At 81 degrees north latitude, Phippsoya is only 540 nautical miles from the North Pole. Because of its proximity to the pack ice, Phippsoya offers the potential for great polar bear viewing. Be sure to get up to the bridge and take a picture of the GPS showing your latitude or, better yet, take your own handheld GPS with you and mark in the waypoint.
No trip along the north coast of Spitsbergen would be complete without a visit to Monacobreen (Monaco Glacier). A wide glacier face at the head of the fjord makes for spectacular paddling and Zodiac cruising. The coastal plain near the mouth of Liefdefjorden offers superb hiking and is often a great place to spot polar bears.
As your zodiac approaches the shore of Fuglesangenoya, it will become apparent that there are thousands of birds nesting on this island. Home to a large dovekie colony the formation of this island allows for excellent viewing without impacting upon the perimeter of the colony. Just a few miles from Fuglesangen is the former whaling station of Smeerenburg, literally translated as Blubber Town. As you hike the shoreline here you will learn about the importance of whaling in the discovery and exploration of the Svalbard archipelago. A harsh industry in an equally harsh environment and, as a testament to this whaling site, all that is left is the blubber ovens.
There is something about the sight and sound of a walrus haul out that spells Arctic in a way that not many other sites do. You will visit this well-known haul out on Prince Charles Island and hope to see the walrus ashore. Approaching from downwind can often confirm that the walrus are ashore as the odour of a haul out is without equal.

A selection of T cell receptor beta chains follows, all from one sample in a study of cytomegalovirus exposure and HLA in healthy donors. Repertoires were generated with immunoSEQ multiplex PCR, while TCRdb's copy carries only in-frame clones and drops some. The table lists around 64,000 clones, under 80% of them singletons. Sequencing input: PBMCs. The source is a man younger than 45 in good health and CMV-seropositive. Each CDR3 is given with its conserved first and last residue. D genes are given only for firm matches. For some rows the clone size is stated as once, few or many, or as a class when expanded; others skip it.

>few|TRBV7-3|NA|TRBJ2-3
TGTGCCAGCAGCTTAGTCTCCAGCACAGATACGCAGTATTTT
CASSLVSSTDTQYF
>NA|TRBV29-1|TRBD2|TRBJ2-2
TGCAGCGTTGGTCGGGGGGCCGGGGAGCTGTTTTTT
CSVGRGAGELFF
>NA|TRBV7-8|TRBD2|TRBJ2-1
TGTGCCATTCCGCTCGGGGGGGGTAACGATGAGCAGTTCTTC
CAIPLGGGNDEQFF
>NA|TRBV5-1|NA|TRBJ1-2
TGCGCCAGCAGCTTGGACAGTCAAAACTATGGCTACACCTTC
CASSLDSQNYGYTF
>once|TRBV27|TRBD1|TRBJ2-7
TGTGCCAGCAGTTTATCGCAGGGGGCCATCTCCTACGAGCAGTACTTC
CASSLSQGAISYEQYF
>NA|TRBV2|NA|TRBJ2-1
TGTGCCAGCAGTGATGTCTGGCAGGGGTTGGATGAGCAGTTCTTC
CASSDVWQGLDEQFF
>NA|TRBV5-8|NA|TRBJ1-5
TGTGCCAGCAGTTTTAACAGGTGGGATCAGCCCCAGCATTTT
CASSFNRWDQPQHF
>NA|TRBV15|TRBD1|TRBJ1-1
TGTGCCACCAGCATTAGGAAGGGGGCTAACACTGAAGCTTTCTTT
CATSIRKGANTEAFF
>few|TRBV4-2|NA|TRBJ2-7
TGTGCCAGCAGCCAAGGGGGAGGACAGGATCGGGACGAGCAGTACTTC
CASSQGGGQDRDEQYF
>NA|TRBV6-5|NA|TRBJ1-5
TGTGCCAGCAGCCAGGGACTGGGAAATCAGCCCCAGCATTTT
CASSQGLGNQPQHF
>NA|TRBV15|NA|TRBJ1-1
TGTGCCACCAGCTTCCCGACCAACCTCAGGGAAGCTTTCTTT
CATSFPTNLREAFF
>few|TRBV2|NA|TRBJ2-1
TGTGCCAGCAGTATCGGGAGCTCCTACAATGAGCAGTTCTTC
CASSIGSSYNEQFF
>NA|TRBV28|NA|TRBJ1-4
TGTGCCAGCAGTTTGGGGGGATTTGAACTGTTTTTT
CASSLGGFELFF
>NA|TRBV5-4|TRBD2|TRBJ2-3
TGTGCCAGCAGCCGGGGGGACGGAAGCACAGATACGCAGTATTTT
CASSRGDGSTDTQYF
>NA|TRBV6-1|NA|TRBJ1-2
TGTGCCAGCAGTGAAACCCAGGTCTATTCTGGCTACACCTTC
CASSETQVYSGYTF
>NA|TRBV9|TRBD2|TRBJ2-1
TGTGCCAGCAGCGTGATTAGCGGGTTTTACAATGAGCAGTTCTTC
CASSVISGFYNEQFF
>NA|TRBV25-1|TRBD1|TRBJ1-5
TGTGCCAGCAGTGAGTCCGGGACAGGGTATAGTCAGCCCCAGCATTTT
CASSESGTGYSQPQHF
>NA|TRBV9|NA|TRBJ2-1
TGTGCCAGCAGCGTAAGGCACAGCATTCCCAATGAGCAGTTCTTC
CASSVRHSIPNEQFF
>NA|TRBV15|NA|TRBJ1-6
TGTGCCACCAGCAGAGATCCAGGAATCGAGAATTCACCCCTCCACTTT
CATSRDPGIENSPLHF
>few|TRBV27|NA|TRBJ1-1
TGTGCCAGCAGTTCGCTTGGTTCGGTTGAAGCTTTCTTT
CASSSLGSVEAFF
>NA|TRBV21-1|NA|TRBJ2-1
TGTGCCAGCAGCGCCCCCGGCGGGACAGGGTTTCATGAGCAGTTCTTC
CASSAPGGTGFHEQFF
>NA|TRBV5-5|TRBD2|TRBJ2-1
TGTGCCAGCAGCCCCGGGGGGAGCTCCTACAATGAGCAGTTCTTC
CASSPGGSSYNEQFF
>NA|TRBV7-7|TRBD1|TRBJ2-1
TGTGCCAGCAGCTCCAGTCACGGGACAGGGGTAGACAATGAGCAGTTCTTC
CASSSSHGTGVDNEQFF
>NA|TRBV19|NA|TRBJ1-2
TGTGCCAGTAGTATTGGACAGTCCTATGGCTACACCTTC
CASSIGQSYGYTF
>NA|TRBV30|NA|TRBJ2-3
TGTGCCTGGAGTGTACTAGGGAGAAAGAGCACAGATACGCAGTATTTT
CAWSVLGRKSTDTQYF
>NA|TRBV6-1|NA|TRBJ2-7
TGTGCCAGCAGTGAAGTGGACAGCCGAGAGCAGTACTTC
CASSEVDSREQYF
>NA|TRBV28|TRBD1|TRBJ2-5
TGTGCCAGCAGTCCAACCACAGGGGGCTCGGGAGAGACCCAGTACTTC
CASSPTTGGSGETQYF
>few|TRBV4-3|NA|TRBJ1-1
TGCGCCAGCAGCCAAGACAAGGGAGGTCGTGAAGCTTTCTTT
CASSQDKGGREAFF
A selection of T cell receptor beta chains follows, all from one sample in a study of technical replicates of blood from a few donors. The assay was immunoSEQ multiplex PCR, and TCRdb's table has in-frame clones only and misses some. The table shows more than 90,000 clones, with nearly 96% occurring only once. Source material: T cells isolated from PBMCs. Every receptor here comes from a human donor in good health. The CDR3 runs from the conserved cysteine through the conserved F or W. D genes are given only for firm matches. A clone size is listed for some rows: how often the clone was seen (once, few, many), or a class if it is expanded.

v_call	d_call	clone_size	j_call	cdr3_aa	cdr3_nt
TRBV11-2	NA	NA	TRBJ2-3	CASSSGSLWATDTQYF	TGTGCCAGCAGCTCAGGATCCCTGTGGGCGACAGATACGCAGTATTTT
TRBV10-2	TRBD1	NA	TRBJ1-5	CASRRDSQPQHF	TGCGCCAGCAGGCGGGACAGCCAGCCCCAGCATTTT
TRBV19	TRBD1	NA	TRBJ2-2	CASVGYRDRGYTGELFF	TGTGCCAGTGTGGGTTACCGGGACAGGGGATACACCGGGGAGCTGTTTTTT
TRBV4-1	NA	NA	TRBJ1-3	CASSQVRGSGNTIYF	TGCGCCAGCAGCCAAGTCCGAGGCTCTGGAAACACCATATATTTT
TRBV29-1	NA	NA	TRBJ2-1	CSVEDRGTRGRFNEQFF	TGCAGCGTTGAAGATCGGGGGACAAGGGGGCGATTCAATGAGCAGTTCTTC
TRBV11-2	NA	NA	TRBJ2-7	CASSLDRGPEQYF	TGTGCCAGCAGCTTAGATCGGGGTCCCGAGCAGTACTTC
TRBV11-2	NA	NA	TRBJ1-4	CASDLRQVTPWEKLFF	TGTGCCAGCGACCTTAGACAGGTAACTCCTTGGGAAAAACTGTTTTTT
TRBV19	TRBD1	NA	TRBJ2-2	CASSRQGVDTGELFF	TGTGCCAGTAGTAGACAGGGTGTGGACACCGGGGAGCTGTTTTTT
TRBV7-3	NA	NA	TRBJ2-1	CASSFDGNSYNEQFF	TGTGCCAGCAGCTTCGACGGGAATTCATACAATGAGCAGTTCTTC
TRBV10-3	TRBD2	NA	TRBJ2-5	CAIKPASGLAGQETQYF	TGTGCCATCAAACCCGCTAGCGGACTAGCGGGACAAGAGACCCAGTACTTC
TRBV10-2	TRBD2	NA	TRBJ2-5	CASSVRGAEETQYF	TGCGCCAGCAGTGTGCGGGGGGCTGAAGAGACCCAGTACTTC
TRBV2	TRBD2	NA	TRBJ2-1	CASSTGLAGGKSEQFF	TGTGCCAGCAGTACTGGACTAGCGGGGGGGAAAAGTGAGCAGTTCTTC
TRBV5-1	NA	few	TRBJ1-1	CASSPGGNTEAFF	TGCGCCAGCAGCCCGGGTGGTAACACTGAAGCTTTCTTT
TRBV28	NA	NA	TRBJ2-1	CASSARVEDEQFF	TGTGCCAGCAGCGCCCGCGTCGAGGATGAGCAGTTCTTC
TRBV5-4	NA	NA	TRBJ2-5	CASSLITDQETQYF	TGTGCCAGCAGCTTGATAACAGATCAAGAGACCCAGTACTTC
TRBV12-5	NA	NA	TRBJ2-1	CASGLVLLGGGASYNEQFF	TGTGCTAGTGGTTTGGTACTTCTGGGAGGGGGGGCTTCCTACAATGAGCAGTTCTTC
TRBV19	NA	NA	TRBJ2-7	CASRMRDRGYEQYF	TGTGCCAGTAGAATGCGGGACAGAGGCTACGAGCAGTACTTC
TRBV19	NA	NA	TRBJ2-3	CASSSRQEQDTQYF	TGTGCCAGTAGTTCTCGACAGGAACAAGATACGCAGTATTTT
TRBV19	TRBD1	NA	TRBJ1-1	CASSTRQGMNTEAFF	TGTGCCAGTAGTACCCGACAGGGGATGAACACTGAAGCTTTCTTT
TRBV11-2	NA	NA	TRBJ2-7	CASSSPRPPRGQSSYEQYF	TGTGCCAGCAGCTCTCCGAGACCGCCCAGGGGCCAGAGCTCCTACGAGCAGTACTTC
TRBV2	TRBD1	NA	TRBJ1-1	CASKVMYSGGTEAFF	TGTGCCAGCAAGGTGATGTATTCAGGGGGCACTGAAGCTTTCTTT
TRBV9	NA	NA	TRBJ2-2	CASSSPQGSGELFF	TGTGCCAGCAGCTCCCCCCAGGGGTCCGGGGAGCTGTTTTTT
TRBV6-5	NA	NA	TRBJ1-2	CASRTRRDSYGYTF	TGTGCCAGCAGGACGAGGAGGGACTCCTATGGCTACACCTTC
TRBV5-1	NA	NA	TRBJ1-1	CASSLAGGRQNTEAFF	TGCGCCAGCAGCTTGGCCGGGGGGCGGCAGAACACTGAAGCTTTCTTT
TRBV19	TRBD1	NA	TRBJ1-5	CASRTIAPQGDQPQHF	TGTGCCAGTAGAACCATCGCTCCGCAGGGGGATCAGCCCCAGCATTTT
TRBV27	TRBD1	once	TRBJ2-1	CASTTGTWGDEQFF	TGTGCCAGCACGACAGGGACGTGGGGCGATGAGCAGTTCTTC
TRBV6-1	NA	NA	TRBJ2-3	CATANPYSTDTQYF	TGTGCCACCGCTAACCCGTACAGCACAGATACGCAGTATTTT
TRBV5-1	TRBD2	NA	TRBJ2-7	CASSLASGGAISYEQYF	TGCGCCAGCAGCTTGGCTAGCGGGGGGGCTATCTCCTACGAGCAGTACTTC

You will prepare to disembark in Longyearbyen, after breakfast onboard your vessel.
Specific sites visited will depend on ice and weather conditions experienced and the itinerary will be updated throughout the voyage in order to take advantage of favorable conditions.
Medical Documentation: Once you have booked your voyage to the Polar Regions, you will be required to complete a Medical Information Form. This form must be completed, signed and returned no later than 90 days prior to departure.
Sea Kayaking Option: $675 per person
Pre-booked option for up to 16 guests. If you have experience sea kayaking and are interested in doing this activity during the expedition, you will need to book this option prior to departure from home. You cannot book this activity once onboard. There is a separate document for sea kayakers that you will need to review beforehand. Provided equipment includes full Gore-Tex drysuits, kayak specific PFD's, neoprene booties, a waterproof deck bag, pogies and many other vital paddling accessories.
Accommodations on board; meals; shore excursions; guides and naturalist staff; transfer from meeting point/ship in Longyearbyen.
Airfare; passport and visa fees; excess baggage charges; airport taxes; travel insurance; all gratuities; extra meals; items of a personal nature such as laundry, drinks; medical expenses; optional activities and trips; kayaking supplement ($675 per person).